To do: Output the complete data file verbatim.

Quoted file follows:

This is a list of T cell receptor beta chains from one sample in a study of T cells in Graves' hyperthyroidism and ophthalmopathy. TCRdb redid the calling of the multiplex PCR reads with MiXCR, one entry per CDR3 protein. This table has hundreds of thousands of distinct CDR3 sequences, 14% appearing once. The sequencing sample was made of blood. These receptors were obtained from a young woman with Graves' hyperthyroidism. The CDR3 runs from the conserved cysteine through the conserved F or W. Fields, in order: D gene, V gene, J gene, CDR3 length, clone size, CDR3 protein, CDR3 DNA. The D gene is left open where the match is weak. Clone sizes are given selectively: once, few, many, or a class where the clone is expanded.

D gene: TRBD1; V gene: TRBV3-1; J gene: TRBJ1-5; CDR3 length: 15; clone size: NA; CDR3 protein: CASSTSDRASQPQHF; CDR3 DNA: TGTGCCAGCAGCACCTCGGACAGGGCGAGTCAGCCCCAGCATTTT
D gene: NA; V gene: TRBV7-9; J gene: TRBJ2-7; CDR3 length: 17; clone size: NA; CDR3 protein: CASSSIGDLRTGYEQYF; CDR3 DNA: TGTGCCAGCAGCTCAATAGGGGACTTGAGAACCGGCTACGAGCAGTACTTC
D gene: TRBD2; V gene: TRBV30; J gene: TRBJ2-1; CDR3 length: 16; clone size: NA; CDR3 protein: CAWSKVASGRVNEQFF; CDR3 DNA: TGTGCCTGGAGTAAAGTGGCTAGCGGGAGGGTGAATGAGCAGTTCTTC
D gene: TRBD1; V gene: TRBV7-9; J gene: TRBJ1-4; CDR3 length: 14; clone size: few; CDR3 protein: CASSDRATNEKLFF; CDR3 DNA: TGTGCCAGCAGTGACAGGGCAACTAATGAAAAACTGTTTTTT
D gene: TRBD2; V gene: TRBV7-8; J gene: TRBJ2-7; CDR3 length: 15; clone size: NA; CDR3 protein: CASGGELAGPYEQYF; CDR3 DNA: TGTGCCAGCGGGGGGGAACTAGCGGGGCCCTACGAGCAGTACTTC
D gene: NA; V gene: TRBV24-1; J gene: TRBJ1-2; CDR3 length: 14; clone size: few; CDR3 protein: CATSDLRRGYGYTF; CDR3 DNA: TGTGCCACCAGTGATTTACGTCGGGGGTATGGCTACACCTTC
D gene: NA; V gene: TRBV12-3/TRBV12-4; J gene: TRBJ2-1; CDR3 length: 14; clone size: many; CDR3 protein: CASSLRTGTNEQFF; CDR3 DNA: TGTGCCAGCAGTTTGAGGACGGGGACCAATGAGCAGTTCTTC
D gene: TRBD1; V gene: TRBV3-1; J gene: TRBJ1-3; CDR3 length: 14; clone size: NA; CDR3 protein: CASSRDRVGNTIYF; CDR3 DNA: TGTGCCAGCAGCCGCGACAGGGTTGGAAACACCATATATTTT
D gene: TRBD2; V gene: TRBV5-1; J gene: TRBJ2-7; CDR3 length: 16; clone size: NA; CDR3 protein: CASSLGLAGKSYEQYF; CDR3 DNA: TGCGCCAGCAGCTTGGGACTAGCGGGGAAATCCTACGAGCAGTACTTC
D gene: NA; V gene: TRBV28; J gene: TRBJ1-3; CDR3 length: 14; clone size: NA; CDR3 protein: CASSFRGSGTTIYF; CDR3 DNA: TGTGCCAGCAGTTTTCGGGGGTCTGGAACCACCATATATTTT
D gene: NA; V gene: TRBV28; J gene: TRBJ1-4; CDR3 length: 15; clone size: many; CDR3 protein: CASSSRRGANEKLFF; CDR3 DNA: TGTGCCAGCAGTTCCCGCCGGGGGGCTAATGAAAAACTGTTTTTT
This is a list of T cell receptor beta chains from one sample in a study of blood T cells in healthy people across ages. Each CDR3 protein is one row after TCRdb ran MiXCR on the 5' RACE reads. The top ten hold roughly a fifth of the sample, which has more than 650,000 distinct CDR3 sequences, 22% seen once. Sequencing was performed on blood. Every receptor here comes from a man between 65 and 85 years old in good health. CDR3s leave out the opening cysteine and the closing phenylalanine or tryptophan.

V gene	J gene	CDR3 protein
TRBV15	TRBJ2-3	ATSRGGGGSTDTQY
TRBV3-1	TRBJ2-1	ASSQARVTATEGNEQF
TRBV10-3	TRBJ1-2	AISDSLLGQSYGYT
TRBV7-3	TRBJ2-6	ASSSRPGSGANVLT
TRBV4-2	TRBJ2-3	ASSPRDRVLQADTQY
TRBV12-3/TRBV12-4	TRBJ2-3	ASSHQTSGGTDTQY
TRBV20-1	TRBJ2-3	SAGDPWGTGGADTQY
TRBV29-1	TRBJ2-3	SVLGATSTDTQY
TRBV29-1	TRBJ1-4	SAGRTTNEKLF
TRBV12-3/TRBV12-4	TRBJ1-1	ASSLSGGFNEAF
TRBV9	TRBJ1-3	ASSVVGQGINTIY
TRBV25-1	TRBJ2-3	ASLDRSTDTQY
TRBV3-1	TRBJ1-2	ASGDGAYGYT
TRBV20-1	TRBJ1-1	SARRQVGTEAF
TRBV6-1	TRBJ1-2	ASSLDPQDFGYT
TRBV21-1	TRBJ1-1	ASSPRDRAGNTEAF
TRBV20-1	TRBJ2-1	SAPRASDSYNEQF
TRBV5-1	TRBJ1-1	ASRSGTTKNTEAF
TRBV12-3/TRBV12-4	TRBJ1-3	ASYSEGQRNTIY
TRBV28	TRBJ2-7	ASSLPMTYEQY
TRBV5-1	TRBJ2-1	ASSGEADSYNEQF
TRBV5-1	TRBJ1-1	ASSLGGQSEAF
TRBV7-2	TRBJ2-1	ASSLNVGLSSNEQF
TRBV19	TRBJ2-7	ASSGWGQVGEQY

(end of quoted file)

This is a list of T cell receptor beta chains from one sample in a study of T cells in Graves' hyperthyroidism and ophthalmopathy. TCRdb redid the calling of the multiplex PCR reads with MiXCR, one entry per CDR3 protein. This table has hundreds of thousands of distinct CDR3 sequences, 14% appearing once. The sequencing sample was made of blood. These receptors were obtained from a young woman with Graves' hyperthyroidism. The CDR3 runs from the conserved cysteine through the conserved F or W. Fields, in order: D gene, V gene, J gene, CDR3 length, clone size, CDR3 protein, CDR3 DNA. The D gene is left open where the match is weak. Clone sizes are given selectively: once, few, many, or a class where the clone is expanded.

D gene: TRBD1; V gene: TRBV3-1; J gene: TRBJ1-5; CDR3 length: 15; clone size: NA; CDR3 protein: CASSTSDRASQPQHF; CDR3 DNA: TGTGCCAGCAGCACCTCGGACAGGGCGAGTCAGCCCCAGCATTTT
D gene: NA; V gene: TRBV7-9; J gene: TRBJ2-7; CDR3 length: 17; clone size: NA; CDR3 protein: CASSSIGDLRTGYEQYF; CDR3 DNA: TGTGCCAGCAGCTCAATAGGGGACTTGAGAACCGGCTACGAGCAGTACTTC
D gene: TRBD2; V gene: TRBV30; J gene: TRBJ2-1; CDR3 length: 16; clone size: NA; CDR3 protein: CAWSKVASGRVNEQFF; CDR3 DNA: TGTGCCTGGAGTAAAGTGGCTAGCGGGAGGGTGAATGAGCAGTTCTTC
D gene: TRBD1; V gene: TRBV7-9; J gene: TRBJ1-4; CDR3 length: 14; clone size: few; CDR3 protein: CASSDRATNEKLFF; CDR3 DNA: TGTGCCAGCAGTGACAGGGCAACTAATGAAAAACTGTTTTTT
D gene: TRBD2; V gene: TRBV7-8; J gene: TRBJ2-7; CDR3 length: 15; clone size: NA; CDR3 protein: CASGGELAGPYEQYF; CDR3 DNA: TGTGCCAGCGGGGGGGAACTAGCGGGGCCCTACGAGCAGTACTTC
D gene: NA; V gene: TRBV24-1; J gene: TRBJ1-2; CDR3 length: 14; clone size: few; CDR3 protein: CATSDLRRGYGYTF; CDR3 DNA: TGTGCCACCAGTGATTTACGTCGGGGGTATGGCTACACCTTC
D gene: NA; V gene: TRBV12-3/TRBV12-4; J gene: TRBJ2-1; CDR3 length: 14; clone size: many; CDR3 protein: CASSLRTGTNEQFF; CDR3 DNA: TGTGCCAGCAGTTTGAGGACGGGGACCAATGAGCAGTTCTTC
D gene: TRBD1; V gene: TRBV3-1; J gene: TRBJ1-3; CDR3 length: 14; clone size: NA; CDR3 protein: CASSRDRVGNTIYF; CDR3 DNA: TGTGCCAGCAGCCGCGACAGGGTTGGAAACACCATATATTTT
D gene: TRBD2; V gene: TRBV5-1; J gene: TRBJ2-7; CDR3 length: 16; clone size: NA; CDR3 protein: CASSLGLAGKSYEQYF; CDR3 DNA: TGCGCCAGCAGCTTGGGACTAGCGGGGAAATCCTACGAGCAGTACTTC
D gene: NA; V gene: TRBV28; J gene: TRBJ1-3; CDR3 length: 14; clone size: NA; CDR3 protein: CASSFRGSGTTIYF; CDR3 DNA: TGTGCCAGCAGTTTTCGGGGGTCTGGAACCACCATATATTTT
D gene: NA; V gene: TRBV28; J gene: TRBJ1-4; CDR3 length: 15; clone size: many; CDR3 protein: CASSSRRGANEKLFF; CDR3 DNA: TGTGCCAGCAGTTCCCGCCGGGGGGCTAATGAAAAACTGTTTTTT
This is a list of T cell receptor beta chains from one sample in a study of blood T cells in healthy people across ages. Each CDR3 protein is one row after TCRdb ran MiXCR on the 5' RACE reads. The top ten hold roughly a fifth of the sample, which has more than 650,000 distinct CDR3 sequences, 22% seen once. Sequencing was performed on blood. Every receptor here comes from a man between 65 and 85 years old in good health. CDR3s leave out the opening cysteine and the closing phenylalanine or tryptophan.

V gene	J gene	CDR3 protein
TRBV15	TRBJ2-3	ATSRGGGGSTDTQY
TRBV3-1	TRBJ2-1	ASSQARVTATEGNEQF
TRBV10-3	TRBJ1-2	AISDSLLGQSYGYT
TRBV7-3	TRBJ2-6	ASSSRPGSGANVLT
TRBV4-2	TRBJ2-3	ASSPRDRVLQADTQY
TRBV12-3/TRBV12-4	TRBJ2-3	ASSHQTSGGTDTQY
TRBV20-1	TRBJ2-3	SAGDPWGTGGADTQY
TRBV29-1	TRBJ2-3	SVLGATSTDTQY
TRBV29-1	TRBJ1-4	SAGRTTNEKLF
TRBV12-3/TRBV12-4	TRBJ1-1	ASSLSGGFNEAF
TRBV9	TRBJ1-3	ASSVVGQGINTIY
TRBV25-1	TRBJ2-3	ASLDRSTDTQY
TRBV3-1	TRBJ1-2	ASGDGAYGYT
TRBV20-1	TRBJ1-1	SARRQVGTEAF
TRBV6-1	TRBJ1-2	ASSLDPQDFGYT
TRBV21-1	TRBJ1-1	ASSPRDRAGNTEAF
TRBV20-1	TRBJ2-1	SAPRASDSYNEQF
TRBV5-1	TRBJ1-1	ASRSGTTKNTEAF
TRBV12-3/TRBV12-4	TRBJ1-3	ASYSEGQRNTIY
TRBV28	TRBJ2-7	ASSLPMTYEQY
TRBV5-1	TRBJ2-1	ASSGEADSYNEQF
TRBV5-1	TRBJ1-1	ASSLGGQSEAF
TRBV7-2	TRBJ2-1	ASSLNVGLSSNEQF
TRBV19	TRBJ2-7	ASSGWGQVGEQY